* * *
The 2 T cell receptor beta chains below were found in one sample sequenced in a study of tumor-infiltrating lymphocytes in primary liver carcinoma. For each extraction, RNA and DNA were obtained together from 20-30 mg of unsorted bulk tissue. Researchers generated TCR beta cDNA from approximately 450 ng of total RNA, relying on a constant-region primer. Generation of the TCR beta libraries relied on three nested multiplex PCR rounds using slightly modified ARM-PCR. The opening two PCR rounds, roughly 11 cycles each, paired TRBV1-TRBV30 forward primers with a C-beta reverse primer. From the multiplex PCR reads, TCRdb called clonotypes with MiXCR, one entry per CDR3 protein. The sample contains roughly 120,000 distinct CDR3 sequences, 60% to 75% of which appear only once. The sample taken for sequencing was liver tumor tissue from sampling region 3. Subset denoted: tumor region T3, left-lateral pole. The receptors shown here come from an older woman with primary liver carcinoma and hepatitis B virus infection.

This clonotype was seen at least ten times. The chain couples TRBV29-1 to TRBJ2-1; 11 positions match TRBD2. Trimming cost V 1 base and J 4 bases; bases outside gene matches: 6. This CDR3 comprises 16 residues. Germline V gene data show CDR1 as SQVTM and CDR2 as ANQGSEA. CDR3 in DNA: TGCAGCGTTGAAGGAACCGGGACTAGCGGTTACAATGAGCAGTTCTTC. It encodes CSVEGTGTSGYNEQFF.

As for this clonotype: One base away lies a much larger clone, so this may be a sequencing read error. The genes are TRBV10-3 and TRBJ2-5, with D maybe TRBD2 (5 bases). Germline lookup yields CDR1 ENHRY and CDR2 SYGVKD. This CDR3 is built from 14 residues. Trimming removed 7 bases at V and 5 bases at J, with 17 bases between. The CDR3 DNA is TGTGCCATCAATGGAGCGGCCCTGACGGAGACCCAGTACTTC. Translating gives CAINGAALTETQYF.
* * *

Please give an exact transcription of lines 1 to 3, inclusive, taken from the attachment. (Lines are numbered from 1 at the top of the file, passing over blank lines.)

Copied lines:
The 2 T cell receptor beta chains below were found in one sample sequenced in a study of tumor-infiltrating lymphocytes in primary liver carcinoma. For each extraction, RNA and DNA were obtained together from 20-30 mg of unsorted bulk tissue. Researchers generated TCR beta cDNA from approximately 450 ng of total RNA, relying on a constant-region primer. Generation of the TCR beta libraries relied on three nested multiplex PCR rounds using slightly modified ARM-PCR. The opening two PCR rounds, roughly 11 cycles each, paired TRBV1-TRBV30 forward primers with a C-beta reverse primer. From the multiplex PCR reads, TCRdb called clonotypes with MiXCR, one entry per CDR3 protein. The sample contains roughly 120,000 distinct CDR3 sequences, 60% to 75% of which appear only once. The sample taken for sequencing was liver tumor tissue from sampling region 3. Subset denoted: tumor region T3, left-lateral pole. The receptors shown here come from an older woman with primary liver carcinoma and hepatitis B virus infection.

This clonotype was seen at least ten times. The chain couples TRBV29-1 to TRBJ2-1; 11 positions match TRBD2. Trimming cost V 1 base and J 4 bases; bases outside gene matches: 6. This CDR3 comprises 16 residues. Germline V gene data show CDR1 as SQVTM and CDR2 as ANQGSEA. CDR3 in DNA: TGCAGCGTTGAAGGAACCGGGACTAGCGGTTACAATGAGCAGTTCTTC. It encodes CSVEGTGTSGYNEQFF.

As for this clonotype: One base away lies a much larger clone, so this may be a sequencing read error. The genes are TRBV10-3 and TRBJ2-5, with D maybe TRBD2 (5 bases). Germline lookup yields CDR1 ENHRY and CDR2 SYGVKD. This CDR3 is built from 14 residues. Trimming removed 7 bases at V and 5 bases at J, with 17 bases between. The CDR3 DNA is TGTGCCATCAATGGAGCGGCCCTGACGGAGACCCAGTACTTC. Translating gives CAINGAALTETQYF.